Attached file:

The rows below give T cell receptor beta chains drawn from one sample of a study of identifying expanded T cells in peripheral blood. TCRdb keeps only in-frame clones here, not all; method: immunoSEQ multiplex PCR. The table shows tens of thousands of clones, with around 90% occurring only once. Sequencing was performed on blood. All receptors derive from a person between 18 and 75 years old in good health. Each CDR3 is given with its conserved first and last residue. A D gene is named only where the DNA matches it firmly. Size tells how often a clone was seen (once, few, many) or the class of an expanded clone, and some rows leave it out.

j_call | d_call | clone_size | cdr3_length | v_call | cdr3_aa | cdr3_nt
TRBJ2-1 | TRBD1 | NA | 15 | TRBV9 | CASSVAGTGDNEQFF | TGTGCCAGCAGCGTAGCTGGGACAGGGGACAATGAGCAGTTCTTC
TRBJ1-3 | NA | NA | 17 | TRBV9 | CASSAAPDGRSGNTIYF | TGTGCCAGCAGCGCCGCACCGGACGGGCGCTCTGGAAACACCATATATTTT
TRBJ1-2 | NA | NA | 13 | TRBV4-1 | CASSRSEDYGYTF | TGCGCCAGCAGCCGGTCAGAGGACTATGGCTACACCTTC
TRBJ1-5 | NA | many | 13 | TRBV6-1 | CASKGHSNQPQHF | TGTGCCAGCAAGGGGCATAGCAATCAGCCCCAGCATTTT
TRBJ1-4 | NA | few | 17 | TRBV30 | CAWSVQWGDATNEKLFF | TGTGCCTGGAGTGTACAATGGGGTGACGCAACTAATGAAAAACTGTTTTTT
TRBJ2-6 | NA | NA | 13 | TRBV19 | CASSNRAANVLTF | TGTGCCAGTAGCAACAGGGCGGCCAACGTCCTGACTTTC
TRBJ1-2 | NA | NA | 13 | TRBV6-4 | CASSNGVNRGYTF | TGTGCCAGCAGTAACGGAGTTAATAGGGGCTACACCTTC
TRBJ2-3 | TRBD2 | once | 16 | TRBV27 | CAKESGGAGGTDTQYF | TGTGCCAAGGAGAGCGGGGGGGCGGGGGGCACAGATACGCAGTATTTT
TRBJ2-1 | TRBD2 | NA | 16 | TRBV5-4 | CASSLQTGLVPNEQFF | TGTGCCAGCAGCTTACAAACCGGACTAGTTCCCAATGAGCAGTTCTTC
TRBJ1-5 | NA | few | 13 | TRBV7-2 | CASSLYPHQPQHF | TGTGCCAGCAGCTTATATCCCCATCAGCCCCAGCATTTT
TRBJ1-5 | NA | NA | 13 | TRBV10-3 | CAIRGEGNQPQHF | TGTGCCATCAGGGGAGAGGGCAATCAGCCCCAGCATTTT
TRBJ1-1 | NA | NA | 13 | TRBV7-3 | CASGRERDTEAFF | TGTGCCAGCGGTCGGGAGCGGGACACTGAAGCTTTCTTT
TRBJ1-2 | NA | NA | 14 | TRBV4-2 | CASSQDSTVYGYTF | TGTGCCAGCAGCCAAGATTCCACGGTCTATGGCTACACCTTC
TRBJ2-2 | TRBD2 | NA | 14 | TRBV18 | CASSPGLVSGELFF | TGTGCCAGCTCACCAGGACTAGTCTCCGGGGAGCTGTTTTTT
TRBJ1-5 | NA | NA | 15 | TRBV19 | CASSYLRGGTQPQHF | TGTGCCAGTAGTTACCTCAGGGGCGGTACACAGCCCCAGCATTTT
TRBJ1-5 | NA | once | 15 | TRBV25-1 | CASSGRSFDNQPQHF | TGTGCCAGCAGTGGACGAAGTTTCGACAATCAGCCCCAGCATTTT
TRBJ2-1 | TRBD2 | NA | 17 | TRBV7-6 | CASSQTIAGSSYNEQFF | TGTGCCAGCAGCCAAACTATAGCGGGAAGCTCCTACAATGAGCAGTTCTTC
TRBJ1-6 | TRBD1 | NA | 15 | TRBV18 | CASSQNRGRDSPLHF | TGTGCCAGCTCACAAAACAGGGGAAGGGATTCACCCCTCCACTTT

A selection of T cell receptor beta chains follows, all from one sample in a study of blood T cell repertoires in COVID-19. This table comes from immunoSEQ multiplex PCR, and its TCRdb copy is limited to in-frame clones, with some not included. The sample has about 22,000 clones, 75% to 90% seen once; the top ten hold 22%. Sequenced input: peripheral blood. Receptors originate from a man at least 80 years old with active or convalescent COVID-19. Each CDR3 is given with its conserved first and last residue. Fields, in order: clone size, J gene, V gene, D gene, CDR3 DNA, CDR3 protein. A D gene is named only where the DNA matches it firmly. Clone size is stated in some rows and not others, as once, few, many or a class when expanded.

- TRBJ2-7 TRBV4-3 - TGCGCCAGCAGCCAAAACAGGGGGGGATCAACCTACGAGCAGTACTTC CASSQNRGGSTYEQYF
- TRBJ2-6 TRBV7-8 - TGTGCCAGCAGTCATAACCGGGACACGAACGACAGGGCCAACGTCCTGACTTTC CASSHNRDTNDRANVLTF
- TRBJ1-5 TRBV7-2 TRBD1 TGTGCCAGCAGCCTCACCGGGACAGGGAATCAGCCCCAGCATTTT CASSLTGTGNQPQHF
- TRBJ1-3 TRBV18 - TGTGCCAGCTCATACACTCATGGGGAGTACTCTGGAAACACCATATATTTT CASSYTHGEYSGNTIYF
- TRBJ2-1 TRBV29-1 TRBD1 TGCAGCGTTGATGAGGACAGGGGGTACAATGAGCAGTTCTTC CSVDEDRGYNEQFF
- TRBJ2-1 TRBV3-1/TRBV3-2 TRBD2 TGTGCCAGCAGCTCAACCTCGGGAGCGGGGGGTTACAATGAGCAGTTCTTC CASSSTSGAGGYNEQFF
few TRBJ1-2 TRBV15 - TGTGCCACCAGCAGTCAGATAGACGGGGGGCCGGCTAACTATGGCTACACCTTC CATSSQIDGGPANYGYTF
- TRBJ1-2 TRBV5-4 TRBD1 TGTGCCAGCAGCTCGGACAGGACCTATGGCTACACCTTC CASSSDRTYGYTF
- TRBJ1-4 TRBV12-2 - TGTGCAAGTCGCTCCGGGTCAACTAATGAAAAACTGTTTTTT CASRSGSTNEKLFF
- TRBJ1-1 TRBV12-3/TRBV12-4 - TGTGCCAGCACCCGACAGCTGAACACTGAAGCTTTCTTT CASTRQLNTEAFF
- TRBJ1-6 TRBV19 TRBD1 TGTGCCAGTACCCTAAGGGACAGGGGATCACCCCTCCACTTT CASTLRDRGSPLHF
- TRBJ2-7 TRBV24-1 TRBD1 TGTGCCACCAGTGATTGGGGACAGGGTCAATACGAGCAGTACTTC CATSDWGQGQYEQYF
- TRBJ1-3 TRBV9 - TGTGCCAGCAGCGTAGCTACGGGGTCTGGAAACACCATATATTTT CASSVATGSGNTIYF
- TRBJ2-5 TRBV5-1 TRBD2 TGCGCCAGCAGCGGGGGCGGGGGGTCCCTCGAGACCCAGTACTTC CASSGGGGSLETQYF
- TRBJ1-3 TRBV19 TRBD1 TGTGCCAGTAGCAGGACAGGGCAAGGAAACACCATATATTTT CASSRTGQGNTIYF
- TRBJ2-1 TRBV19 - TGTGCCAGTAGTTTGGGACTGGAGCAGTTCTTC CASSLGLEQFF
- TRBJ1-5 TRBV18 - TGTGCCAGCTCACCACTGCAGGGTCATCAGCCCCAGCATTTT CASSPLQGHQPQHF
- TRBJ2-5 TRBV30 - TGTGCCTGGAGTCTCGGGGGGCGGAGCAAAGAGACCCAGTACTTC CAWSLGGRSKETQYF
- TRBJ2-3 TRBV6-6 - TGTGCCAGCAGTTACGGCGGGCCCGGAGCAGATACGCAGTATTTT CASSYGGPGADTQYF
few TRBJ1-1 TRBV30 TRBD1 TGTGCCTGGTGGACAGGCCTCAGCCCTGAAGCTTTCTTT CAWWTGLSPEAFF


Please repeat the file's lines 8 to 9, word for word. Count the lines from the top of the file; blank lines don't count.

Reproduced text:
TRBJ2-6 | NA | NA | 13 | TRBV19 | CASSNRAANVLTF | TGTGCCAGTAGCAACAGGGCGGCCAACGTCCTGACTTTC
TRBJ1-2 | NA | NA | 13 | TRBV6-4 | CASSNGVNRGYTF | TGTGCCAGCAGTAACGGAGTTAATAGGGGCTACACCTTC